On talk-radio during the week, I heard a caller describe how she'd been duped into giving her credit-card details to a fraudulent website, after which a series of unauthorised payments had been made. Since then, she'd been unable to make contact with anyone through the telephone number given on the site.
By her account, there was little to be suspicious about in a well-presented website that offered tickets to international sports events, recorded an address close to Victoria Station in London and apparently counted many well-known businesses amongst its clients.
I suspect I'd have fallen for this particular deception too. All the little details seem to add up (the mention of an address close to a well-known and reputable landmark strikes me as a particularly delicious stroke).
But what astonished me in the course of the discussion was how both she and the talk-show host seemed to hold out the hope that everything would somehow work out and that it was all one big misunderstanding. The clincher seemed to be that the company behind the site was a 'family-business, which has been offering this service for over twenty years'. Even when taken amongst all of the other lies that had been pulled apart during this woman's efforts to track down the people who had taken her money, this deception had somehow remained intact. Victim and counsellor alike seemed to think that wicked deception was somehow beyond a family business.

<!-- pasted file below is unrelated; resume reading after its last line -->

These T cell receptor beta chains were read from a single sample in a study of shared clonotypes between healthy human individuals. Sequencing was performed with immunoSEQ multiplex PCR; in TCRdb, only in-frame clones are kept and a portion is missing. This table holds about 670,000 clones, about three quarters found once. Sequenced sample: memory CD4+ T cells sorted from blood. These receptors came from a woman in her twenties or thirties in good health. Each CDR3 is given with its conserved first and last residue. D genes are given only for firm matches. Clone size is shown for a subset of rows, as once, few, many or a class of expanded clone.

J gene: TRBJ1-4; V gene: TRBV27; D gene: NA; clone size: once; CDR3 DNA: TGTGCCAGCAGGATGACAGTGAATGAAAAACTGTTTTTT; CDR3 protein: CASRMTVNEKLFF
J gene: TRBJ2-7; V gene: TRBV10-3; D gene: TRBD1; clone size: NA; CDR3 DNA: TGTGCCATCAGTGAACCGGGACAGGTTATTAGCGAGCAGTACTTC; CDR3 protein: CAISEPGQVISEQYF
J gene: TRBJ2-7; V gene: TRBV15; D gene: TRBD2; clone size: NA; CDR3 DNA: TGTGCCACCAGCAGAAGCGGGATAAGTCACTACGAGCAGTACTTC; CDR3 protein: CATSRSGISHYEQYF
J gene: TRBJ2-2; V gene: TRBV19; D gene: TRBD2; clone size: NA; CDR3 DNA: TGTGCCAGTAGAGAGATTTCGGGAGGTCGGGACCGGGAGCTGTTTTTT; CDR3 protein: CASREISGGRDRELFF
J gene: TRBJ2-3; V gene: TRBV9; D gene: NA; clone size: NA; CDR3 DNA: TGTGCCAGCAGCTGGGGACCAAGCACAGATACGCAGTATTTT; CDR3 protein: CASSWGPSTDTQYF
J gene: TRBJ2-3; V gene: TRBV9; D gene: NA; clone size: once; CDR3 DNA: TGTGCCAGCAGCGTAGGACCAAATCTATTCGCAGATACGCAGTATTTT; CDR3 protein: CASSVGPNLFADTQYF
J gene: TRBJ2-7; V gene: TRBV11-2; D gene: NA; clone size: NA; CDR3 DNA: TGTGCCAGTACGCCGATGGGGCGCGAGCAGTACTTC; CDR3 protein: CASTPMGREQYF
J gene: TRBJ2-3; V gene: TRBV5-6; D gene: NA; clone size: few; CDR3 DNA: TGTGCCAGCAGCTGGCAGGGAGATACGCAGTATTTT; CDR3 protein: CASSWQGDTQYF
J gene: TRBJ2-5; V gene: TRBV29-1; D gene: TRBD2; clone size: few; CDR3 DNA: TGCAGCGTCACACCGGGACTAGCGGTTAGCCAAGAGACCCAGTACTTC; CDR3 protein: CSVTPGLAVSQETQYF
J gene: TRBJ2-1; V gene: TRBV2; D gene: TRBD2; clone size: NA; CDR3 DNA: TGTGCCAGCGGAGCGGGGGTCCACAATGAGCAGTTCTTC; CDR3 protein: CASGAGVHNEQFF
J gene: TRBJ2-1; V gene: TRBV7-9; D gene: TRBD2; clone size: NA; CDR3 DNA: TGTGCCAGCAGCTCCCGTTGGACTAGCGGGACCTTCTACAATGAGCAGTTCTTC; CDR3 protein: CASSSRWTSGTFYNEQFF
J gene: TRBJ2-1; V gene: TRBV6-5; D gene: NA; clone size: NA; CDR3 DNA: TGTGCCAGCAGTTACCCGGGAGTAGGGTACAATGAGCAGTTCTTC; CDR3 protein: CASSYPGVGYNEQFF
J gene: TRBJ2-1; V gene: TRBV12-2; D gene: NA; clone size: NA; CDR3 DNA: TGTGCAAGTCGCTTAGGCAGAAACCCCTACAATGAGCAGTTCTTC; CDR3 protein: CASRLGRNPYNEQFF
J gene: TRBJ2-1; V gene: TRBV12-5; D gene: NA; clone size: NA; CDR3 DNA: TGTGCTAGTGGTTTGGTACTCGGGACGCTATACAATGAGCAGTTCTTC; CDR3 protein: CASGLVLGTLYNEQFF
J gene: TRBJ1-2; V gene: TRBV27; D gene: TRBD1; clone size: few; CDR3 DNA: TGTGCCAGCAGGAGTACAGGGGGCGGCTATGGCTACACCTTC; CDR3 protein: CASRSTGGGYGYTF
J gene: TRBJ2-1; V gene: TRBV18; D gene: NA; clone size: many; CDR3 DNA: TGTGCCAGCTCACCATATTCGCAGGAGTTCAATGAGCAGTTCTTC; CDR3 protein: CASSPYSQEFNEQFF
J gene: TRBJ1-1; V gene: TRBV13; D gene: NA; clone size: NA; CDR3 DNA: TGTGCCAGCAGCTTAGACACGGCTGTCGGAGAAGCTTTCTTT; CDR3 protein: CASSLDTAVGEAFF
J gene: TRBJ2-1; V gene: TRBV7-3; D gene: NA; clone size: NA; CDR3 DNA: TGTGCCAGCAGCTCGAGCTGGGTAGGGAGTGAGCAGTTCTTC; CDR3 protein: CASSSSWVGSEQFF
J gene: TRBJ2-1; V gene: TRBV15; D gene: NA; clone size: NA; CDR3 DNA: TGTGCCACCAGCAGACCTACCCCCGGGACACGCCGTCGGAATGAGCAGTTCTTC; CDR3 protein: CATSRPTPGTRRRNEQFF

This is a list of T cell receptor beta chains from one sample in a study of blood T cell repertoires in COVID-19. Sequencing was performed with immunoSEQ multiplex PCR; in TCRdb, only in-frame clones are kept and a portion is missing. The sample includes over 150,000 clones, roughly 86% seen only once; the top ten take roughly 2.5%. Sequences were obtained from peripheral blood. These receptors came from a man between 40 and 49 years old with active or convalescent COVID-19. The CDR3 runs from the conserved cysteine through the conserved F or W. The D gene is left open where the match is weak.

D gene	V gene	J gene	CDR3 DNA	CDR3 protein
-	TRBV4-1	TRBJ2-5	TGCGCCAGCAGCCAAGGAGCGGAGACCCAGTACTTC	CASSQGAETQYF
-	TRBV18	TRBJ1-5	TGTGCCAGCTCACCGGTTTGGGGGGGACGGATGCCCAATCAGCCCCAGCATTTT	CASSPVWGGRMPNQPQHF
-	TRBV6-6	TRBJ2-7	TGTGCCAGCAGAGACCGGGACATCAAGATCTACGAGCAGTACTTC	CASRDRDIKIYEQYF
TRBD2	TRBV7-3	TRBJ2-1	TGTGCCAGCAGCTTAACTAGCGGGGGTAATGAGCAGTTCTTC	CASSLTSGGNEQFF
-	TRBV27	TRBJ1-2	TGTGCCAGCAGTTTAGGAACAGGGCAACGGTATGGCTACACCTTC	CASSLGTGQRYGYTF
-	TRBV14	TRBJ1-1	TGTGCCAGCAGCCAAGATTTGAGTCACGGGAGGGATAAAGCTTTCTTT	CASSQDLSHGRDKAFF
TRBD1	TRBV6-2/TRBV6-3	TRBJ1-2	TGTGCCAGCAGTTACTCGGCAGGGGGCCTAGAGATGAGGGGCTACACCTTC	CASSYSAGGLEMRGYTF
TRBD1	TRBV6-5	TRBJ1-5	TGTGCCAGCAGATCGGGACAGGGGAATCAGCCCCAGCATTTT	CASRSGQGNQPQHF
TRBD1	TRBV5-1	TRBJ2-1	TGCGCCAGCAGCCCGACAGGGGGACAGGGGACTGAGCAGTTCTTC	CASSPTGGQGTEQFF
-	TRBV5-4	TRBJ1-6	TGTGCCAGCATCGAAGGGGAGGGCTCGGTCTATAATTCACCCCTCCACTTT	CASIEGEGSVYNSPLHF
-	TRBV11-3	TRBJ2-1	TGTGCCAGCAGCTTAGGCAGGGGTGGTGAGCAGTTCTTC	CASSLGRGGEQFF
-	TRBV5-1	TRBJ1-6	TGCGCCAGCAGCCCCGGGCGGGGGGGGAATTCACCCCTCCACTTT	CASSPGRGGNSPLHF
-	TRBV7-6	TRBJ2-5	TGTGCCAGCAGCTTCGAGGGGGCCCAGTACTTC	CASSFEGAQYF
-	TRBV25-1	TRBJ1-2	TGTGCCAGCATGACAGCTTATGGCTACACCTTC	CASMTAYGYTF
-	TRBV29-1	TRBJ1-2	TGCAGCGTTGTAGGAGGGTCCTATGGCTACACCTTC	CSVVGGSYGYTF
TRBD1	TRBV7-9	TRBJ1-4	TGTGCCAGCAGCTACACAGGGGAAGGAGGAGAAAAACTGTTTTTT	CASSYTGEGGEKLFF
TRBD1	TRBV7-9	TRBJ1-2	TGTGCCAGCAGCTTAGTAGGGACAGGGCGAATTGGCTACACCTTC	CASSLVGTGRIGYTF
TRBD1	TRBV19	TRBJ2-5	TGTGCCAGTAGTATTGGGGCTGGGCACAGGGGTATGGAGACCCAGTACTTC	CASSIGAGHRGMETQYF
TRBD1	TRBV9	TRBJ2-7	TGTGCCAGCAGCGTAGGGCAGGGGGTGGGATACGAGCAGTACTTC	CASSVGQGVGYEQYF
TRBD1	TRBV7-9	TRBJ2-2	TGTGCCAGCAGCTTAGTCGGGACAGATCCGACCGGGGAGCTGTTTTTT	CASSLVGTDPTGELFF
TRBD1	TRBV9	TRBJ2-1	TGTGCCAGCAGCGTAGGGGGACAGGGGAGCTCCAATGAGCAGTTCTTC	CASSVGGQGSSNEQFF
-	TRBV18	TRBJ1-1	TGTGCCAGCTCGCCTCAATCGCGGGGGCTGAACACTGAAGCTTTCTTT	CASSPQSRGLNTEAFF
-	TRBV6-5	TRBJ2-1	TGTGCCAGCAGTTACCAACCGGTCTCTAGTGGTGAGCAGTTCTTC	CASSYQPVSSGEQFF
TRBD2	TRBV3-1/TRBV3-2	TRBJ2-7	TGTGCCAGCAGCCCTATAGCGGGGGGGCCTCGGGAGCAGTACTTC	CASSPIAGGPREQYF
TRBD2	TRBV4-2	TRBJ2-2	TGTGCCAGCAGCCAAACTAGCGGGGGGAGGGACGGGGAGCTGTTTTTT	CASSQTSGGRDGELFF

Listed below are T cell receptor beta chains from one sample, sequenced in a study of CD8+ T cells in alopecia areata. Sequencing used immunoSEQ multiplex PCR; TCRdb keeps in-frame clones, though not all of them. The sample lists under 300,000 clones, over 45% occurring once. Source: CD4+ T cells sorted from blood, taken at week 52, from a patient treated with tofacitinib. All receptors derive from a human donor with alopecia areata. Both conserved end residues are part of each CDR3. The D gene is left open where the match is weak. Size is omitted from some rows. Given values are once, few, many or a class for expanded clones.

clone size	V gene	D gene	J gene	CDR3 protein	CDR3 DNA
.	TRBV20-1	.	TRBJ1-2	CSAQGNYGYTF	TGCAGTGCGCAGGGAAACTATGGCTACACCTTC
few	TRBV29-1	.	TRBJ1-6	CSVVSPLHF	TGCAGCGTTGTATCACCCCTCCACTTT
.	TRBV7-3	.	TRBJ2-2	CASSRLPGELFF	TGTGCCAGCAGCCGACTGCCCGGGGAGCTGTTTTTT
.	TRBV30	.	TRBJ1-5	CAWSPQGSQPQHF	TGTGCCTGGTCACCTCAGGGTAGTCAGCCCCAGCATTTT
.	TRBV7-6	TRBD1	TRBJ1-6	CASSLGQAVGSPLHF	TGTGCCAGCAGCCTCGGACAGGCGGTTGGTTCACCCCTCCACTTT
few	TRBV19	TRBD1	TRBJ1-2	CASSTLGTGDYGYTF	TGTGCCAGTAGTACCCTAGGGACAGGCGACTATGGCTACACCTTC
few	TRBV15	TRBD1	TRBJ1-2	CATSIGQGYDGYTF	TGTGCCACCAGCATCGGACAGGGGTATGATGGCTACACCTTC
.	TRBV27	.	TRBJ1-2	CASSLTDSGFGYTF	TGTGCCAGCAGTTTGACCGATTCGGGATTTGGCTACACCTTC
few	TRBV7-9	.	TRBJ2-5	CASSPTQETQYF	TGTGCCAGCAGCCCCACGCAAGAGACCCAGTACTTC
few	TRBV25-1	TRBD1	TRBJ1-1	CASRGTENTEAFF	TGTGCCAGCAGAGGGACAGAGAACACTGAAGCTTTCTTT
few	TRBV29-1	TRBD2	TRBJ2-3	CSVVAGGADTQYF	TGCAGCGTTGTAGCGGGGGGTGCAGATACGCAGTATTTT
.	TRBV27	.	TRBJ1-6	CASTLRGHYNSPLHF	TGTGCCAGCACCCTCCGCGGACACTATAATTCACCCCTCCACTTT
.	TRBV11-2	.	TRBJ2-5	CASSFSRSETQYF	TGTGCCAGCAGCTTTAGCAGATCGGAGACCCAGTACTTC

But ask anyone who's fallen foul of a family firm that goes by the name of Borges, Corleone, Kray or Soprano about family values and you'll likely hear some very unfamily-friendly language in return.
Now there's a lesson in there for any of us who are building brands at a distance (and not only for those of us who are inveigled into handing over our financial details to plausible strangers). In telling the truth to our customers, we can learn from the lies that crooks tell as they wangle their way into our confidence.
Clearly, a sense of permanent location helps; as does some reference to a shared landmark (the old school-network seems to work particularly well in this way). But the thing that seems to reassure us most of all when we're introduced to someone for the first time is that they have ties to the community. And what stronger ties than family ties?
When we buy from someone we don't know, we must be quickly able to situate them in our own landscape. Otherwise, their 'foreign-ness' gets in the way of our building trust and we turn instead to the angel we know or devil we think we know.